An IoT offering is more akin to a loosely connected chain of value shops than a traditional value chain with linearly dependent set of related parties performing sequentially interconnected functions. The notion of which party controls another and with what economic substance is less amenable to a DEMPE-type characterization. IoT providers will typically have many groups of highly skilled data scientists and software engineers distributed across many different geographies (and legal entities) that simultaneously work at transformation and analyzing big data. In addition, the interaction between these groups and value creation is often too fluid to fit them within a traditional “principal-agent” framework.

Transfer Pricing Challenges
In fact, in most IoT solutions, there is no traditional principal-agent relationship or contractor-subcontractor arrangement between the parties, whether related or unrelated. Entity C is not providing data security on behalf of Entity E, nor is the redistribution of analytical capabilities from E to Entity A on the Edge some type of sale or license of Entity E’s intangible property to A. Without a large capital investment and only a relatively small but scalable investment in human capital, functions based purely on workforce competency can quickly migrate from one jurisdiction to another.

For example, in the Partner Model typical of IoT offerings, without a traditional control and functional dependency and without a “simpler” party, it is difficult for the transfer pricing practitioner to embrace the application of TNMM/CPM. While the number of discreet intercompany transactions has certainly diminished, more third party vendors and value shops are necessary to work a complex solution. Even if there are no intercompany transactions, related parties may still influence their siblings’ financials or operations within the overall value chain. It could be argued that the interactions with third parties provide the best transactional comparables for gross profit or operating profit margin setting. This is true only if the uncontrolled parties and related parties transact on a relatively frequent and stable basis. When multiple centers of excellence for data analytics or cloud hosting exist across related and unrelated parties, using a limited duration gross margin comparison could be less accurate than an imperfect application of a CPM/TNMM.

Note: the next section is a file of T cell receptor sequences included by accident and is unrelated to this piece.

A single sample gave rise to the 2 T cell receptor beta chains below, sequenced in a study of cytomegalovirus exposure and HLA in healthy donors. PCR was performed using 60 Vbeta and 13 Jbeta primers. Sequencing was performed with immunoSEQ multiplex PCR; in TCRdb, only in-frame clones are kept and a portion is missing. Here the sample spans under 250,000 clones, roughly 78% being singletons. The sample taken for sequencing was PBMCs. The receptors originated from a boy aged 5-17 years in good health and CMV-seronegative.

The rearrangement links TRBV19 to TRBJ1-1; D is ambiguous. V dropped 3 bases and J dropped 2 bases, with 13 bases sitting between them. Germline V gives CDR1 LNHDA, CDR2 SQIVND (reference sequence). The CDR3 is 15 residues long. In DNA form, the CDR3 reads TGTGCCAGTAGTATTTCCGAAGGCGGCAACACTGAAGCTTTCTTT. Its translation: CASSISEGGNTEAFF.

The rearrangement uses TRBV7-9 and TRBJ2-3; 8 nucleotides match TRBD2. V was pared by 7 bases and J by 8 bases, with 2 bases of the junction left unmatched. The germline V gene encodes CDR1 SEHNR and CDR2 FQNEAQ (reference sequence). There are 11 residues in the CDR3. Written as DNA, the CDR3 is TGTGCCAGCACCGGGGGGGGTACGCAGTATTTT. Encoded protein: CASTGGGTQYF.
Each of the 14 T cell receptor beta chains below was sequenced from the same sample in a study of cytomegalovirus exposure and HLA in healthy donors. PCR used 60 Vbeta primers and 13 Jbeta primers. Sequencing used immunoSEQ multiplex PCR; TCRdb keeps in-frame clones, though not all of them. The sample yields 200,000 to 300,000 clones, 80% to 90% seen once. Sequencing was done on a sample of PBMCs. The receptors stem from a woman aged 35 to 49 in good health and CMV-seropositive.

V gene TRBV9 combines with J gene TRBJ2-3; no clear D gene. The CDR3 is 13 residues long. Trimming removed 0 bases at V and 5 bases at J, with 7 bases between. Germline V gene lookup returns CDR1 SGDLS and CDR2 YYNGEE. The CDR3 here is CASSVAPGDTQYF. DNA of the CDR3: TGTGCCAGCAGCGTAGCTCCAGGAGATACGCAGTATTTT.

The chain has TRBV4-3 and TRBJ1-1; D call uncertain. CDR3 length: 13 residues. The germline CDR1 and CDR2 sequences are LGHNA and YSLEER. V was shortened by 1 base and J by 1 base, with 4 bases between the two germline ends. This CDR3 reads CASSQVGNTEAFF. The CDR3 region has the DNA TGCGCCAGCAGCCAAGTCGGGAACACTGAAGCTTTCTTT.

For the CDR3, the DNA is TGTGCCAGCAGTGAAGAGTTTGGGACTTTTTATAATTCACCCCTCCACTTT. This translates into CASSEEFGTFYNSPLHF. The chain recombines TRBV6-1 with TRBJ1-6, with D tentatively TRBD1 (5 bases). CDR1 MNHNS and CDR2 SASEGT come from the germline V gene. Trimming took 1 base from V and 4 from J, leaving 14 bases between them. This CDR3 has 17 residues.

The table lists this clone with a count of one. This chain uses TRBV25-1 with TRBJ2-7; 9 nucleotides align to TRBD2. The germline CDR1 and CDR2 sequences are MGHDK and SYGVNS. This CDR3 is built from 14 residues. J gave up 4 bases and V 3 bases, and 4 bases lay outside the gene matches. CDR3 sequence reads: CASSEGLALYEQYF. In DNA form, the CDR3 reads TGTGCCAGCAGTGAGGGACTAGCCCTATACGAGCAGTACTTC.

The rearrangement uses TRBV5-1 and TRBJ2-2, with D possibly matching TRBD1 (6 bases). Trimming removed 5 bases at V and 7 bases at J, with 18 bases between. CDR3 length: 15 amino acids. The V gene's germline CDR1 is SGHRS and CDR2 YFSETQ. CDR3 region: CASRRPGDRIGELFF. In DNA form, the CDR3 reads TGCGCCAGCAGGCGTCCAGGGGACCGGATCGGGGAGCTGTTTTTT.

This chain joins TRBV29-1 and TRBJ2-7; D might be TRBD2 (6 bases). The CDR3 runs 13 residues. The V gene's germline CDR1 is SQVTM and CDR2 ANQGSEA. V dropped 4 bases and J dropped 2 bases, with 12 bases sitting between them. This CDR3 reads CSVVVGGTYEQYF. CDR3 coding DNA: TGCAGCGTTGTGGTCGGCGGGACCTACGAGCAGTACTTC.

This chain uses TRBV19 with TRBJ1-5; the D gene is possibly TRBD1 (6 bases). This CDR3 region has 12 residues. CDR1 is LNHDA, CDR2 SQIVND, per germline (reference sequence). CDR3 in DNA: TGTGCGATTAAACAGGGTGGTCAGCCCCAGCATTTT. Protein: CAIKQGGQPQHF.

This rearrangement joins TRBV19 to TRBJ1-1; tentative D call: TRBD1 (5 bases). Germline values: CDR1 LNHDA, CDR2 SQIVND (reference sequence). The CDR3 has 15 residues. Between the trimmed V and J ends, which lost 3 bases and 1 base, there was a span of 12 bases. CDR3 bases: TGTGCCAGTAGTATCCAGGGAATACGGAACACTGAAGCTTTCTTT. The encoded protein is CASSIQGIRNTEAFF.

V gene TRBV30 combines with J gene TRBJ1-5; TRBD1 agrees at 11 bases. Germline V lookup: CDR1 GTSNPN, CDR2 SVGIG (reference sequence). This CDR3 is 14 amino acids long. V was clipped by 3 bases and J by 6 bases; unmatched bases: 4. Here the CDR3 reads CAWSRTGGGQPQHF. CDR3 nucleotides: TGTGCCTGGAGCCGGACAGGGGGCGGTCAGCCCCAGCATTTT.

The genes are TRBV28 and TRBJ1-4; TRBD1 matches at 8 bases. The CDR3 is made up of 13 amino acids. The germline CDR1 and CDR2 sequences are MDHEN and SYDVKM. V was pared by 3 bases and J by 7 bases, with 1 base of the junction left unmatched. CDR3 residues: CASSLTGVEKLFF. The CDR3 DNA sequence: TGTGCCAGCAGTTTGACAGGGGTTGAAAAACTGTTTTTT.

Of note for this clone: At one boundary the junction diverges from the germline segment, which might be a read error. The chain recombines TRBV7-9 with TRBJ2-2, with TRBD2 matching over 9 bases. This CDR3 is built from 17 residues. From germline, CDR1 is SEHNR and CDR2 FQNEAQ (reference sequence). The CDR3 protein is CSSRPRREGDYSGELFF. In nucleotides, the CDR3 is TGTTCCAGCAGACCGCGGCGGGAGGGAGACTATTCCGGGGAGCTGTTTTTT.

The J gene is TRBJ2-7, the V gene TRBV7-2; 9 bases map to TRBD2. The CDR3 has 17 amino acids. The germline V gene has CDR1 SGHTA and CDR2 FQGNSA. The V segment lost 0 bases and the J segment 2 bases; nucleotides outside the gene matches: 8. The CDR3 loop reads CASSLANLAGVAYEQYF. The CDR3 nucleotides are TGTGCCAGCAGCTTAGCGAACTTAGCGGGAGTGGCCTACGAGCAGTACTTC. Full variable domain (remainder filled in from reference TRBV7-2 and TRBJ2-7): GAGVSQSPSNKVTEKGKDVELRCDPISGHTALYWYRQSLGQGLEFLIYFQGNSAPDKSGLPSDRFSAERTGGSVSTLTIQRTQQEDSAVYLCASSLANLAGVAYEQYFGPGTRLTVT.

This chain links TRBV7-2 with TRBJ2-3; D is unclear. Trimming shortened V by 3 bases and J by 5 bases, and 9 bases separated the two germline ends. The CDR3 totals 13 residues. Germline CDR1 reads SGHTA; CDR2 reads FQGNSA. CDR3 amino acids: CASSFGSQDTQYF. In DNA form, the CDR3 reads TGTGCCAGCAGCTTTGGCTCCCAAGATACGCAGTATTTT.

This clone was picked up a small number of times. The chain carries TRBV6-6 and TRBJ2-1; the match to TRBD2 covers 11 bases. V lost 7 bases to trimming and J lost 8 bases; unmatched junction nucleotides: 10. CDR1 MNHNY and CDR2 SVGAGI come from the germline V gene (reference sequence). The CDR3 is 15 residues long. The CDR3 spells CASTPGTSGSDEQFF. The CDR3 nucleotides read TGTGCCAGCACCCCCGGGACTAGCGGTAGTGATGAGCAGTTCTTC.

Are the current OECD Transfer Pricing Guidelines, including the recently issued program of work in OECD (2019), adequate for the digital economy taxation? How well do the existing transfer pricing methods measure value creation for the new business models of Industry 4.0? In the first article in this two-part series on this topic, we explored the old and new firms in the digital economy and reviewed the OECD’s BEPS project focusing on BEPS Action Items 1 and 8-10.

In this second article we provided an overview of IoT and outlined the Direct and Partner Business Models. We evaluated each model using a traditional transfer pricing analysis, and explored four challenges that these new business models create for transfer pricing: data-based related party transactions; circularity of and value shifts in the IoT data/insight exchanges; the speed of technological change and functionality; and difficulty in characterizing control, decentralization and cooperation among the related parties.

Our IoT case study has attempted to illustrate some of the key challenges of applying existing transfer pricing frameworks to an IoT ecosystem. However, IoT is just one among many digital business models that are emerging as we move into Industry 4.0. Transfer pricing analyses of other digital business models are also needed before we can start to develop a robust understanding of our current transfer pricing models and methods in Industry 4.0.

We conclude that more work is needed to “lift the veil” on transfer pricing in the digital economy. A better understanding of how the current transfer pricing rules apply to digital economy models is needed before governments should make additional changes to international tax and transfer pricing policies. As we move into Industry 4.0, we hope that our analysis will contribute to the ongoing debate about reforming the rules with a renewed focus on updating the arm’s-length standard for measuring value and allocating profits in the digital economy.

This column does not necessarily reflect the opinion of The Bureau of National Affairs, Inc. or its owners.

Niraja Srinivasan is Vice President, Global Tax/Transfer Pricing at Dell Technologies, Please address any correspondence regarding this article to

Srini Lalapet is Director, Tax and Senior Transfer Pricing Economist at Dell Technologies,

Lorraine Eden is Professor of Management and Emerita Professor of Business at Texas A&M University.

We thank Reilly Smith for research assistance and William Byrnes for helpful comments. Early versions of this article were presented at meetings of the American Bar Association-Tax Section, NABE Transfer Pricing Symposium, World Investment Forum, and International Studies Association, and we thank the panelists and audience for their helpful feedback. The views and opinions expressed here belong solely to the authors, and not to their employers or to any other group or individual.